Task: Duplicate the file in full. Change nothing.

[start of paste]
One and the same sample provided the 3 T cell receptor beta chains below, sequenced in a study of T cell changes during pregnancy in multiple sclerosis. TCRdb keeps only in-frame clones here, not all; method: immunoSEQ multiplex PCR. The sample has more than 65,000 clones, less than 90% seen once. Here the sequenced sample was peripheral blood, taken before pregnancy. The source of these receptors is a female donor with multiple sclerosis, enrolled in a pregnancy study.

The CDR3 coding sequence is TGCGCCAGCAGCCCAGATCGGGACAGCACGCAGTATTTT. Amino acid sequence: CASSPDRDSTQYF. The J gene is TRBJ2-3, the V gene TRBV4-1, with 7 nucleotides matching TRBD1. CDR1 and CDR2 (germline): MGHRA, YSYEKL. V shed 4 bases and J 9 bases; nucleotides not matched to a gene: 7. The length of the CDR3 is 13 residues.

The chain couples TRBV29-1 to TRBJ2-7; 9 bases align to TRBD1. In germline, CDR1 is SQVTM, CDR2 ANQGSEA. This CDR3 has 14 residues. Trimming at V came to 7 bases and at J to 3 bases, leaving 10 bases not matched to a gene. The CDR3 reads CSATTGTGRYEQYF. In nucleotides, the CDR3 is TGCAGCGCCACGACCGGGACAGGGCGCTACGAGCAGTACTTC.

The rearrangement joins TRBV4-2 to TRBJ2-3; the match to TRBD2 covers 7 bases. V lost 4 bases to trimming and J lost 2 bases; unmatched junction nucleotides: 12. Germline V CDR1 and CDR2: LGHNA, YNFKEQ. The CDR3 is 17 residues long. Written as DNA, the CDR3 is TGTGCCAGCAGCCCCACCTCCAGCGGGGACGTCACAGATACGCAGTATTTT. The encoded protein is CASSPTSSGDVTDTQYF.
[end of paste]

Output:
One and the same sample provided the 3 T cell receptor beta chains below, sequenced in a study of T cell changes during pregnancy in multiple sclerosis. TCRdb keeps only in-frame clones here, not all; method: immunoSEQ multiplex PCR. The sample has more than 65,000 clones, less than 90% seen once. Here the sequenced sample was peripheral blood, taken before pregnancy. The source of these receptors is a female donor with multiple sclerosis, enrolled in a pregnancy study.

The CDR3 coding sequence is TGCGCCAGCAGCCCAGATCGGGACAGCACGCAGTATTTT. Amino acid sequence: CASSPDRDSTQYF. The J gene is TRBJ2-3, the V gene TRBV4-1, with 7 nucleotides matching TRBD1. CDR1 and CDR2 (germline): MGHRA, YSYEKL. V shed 4 bases and J 9 bases; nucleotides not matched to a gene: 7. The length of the CDR3 is 13 residues.

The chain couples TRBV29-1 to TRBJ2-7; 9 bases align to TRBD1. In germline, CDR1 is SQVTM, CDR2 ANQGSEA. This CDR3 has 14 residues. Trimming at V came to 7 bases and at J to 3 bases, leaving 10 bases not matched to a gene. The CDR3 reads CSATTGTGRYEQYF. In nucleotides, the CDR3 is TGCAGCGCCACGACCGGGACAGGGCGCTACGAGCAGTACTTC.

The rearrangement joins TRBV4-2 to TRBJ2-3; the match to TRBD2 covers 7 bases. V lost 4 bases to trimming and J lost 2 bases; unmatched junction nucleotides: 12. Germline V CDR1 and CDR2: LGHNA, YNFKEQ. The CDR3 is 17 residues long. Written as DNA, the CDR3 is TGTGCCAGCAGCCCCACCTCCAGCGGGGACGTCACAGATACGCAGTATTTT. The encoded protein is CASSPTSSGDVTDTQYF.